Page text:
It means from an operational perspective that I will need to find instructional designers open to doing rapid developing in the Evolve Authoring tool (If that appeals to you, do get in touch, it is freelance only at this point).
Journey to mastery
So as I am learning the various parts I also wanted to take note of how my journey maps out, to then test if it can be re-applied elsewhere too. I started by evaluating the tool for fit first with their trial license, I took all the levels in the academy before effectively starting to play around and experiment. For me, when I analyse it, that is my way of learning. If a tool is easy I may skip straight to trial and error. I think that’s how I taught myself Microsoft Office, before there were many help functions available, having come from Lotus tools the transition was not too hard. True mastery comes over time.
I also consciously wanted to check what motivated and frustrated me along the way, but to keep progressing regardless. Leaving the graphics to come back to for example is a case in point, I couldn’t work it out quickly so I did the basics and then moved on to create more content, which I was able to master much quicker. In most of my instructional design days, graphics and development were left to someone else, my work stopped at the approved storyboard and I verified the developed version to make sure the interpretation was as it was intended to be.
Seeing content come to life is definitely a motivator for me. I often found that with games too, once you have a playable version it starts to be rewarding to see it come together. I benefit from having Q&A people around to review and test all the fine details. It’s one part of the job that I have learned to delegate, especially when have been closely involved. I find over time I become blind to some of the errors, yet fresh eyes will give you that perspective.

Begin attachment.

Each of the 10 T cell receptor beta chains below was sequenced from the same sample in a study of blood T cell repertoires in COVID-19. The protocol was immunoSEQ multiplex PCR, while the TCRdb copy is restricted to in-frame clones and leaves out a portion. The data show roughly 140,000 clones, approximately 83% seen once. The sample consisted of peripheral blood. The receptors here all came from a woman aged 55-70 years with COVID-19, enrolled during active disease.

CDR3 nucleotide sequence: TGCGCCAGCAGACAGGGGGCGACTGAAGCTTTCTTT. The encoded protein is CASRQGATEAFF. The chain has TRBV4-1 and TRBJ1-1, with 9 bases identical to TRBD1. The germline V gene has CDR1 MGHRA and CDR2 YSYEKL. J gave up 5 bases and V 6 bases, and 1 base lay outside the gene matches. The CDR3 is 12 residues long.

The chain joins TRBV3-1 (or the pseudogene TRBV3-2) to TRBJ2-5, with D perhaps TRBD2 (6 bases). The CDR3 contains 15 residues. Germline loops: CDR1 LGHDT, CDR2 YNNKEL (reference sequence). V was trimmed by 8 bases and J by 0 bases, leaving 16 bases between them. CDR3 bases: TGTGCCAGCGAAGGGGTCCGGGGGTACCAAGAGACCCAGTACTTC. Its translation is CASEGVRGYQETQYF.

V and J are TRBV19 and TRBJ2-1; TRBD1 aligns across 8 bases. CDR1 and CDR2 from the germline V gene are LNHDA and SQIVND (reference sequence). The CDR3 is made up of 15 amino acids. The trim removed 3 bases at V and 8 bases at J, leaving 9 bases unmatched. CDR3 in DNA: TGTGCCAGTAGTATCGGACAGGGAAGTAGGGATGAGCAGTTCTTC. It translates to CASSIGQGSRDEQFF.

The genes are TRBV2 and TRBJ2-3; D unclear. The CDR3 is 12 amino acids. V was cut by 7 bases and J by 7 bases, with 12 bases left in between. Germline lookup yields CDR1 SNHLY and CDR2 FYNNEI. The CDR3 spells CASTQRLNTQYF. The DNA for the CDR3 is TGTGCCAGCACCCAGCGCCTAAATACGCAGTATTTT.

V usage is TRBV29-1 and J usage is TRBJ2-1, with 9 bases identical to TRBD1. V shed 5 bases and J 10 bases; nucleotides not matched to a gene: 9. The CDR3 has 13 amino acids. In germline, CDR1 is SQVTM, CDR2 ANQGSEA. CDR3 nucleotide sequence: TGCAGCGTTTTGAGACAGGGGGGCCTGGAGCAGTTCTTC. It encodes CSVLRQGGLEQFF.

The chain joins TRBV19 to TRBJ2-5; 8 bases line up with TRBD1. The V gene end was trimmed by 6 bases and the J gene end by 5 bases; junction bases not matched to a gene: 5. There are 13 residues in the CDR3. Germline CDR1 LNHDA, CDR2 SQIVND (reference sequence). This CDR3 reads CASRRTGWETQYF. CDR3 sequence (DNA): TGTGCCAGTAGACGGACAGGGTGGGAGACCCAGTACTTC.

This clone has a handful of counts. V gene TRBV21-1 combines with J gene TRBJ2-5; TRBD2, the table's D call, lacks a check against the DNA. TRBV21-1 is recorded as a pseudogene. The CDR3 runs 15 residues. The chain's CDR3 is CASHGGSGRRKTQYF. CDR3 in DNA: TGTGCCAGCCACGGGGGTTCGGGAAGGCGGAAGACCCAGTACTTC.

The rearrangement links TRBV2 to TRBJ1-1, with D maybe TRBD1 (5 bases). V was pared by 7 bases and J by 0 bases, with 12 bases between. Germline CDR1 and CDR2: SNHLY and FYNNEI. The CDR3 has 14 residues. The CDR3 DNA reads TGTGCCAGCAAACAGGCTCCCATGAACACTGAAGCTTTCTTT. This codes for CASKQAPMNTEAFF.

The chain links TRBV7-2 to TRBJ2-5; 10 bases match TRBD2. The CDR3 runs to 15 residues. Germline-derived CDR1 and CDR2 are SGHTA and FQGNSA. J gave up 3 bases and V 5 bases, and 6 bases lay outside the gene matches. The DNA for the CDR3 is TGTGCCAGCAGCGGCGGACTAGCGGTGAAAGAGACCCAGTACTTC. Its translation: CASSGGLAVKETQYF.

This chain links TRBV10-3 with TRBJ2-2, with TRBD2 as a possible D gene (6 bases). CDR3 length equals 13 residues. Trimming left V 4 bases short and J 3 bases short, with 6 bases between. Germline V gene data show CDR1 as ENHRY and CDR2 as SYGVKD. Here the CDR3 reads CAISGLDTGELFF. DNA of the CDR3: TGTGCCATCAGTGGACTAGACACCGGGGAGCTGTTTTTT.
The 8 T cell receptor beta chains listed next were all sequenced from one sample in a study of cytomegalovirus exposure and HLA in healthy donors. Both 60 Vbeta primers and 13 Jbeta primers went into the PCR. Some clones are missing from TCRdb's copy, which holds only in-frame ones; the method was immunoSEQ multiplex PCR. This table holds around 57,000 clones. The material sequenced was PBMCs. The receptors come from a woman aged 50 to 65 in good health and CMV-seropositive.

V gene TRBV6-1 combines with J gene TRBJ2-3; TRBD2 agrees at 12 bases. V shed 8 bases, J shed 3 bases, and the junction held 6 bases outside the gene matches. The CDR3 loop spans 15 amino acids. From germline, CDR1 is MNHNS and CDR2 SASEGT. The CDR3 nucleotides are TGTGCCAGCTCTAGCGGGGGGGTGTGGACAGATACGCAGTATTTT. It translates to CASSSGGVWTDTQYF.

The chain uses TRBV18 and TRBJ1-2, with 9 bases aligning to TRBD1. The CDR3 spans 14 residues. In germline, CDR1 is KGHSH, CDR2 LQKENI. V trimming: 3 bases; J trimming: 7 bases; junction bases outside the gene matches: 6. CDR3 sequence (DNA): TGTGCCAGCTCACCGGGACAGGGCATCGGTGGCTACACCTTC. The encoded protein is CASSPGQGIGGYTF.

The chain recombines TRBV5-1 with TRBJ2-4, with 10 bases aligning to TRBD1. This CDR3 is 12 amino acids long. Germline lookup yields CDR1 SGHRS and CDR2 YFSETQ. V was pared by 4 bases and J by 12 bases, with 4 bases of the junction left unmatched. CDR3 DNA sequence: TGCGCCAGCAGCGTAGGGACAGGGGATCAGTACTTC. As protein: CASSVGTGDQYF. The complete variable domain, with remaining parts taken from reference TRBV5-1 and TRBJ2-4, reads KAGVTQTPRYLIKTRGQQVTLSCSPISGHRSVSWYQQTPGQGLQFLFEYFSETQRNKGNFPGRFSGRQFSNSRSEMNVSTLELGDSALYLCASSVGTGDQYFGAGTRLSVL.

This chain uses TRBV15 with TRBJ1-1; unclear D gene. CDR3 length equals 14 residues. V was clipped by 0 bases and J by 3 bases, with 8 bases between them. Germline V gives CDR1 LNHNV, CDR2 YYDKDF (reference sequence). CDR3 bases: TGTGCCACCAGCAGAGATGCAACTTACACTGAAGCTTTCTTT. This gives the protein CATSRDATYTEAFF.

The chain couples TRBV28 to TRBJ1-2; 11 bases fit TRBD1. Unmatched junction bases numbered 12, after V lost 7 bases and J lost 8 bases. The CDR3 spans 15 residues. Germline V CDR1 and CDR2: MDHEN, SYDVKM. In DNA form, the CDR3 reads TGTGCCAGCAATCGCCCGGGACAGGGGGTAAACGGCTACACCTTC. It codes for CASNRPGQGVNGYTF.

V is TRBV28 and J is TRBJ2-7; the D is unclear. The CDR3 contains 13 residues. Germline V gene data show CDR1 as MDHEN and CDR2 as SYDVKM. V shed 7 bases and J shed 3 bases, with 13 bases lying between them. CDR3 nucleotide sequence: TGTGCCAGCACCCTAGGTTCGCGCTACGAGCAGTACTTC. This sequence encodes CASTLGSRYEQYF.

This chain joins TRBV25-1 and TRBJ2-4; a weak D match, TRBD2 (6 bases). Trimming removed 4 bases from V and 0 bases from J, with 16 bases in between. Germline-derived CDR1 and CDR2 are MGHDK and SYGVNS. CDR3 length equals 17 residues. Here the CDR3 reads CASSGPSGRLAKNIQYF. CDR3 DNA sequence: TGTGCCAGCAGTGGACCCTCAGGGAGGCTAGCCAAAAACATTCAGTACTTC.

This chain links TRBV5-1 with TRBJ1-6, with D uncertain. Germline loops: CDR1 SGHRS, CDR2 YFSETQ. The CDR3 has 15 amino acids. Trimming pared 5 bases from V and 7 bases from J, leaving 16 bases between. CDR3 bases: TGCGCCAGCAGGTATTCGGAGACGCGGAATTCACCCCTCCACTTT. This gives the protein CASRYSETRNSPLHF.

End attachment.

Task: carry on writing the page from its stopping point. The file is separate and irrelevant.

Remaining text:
I know I am nowhere near finished on my journey to mastery with the Evolve authoring tool, but I know at least I have started and that initial progress is promising. To me, that is happily motivational. Knowing you have more to learn, with the confidence that you will probably be able to handle it because the early indicators give that impression.
I didn’t set external rewards, in fact, the work in itself, the creation was enough to get me moving and to keep me going. Maybe after the initial big learning curve has been climbed, this may change.
Gamification considerations around how we learn
When you set out to learn a new tool, how do you start? What is your process? Which parts do you find frustrating and which parts do you find motivational? How do you handle frustrations? What do you do to keep going? Was the work in itself motivational or did you look for external rewards?
These are the types of questions I would ask when embarking on learning gamification projects. If the work is motivational within itself, then the setting of external rewards on top of it may not be necessary nor good for future sustainability. Self-selection of rewards and adaptation of rewards to our motivation level linked to different places of the learning curve we may be on, could prove to be more beneficial than one size fits all.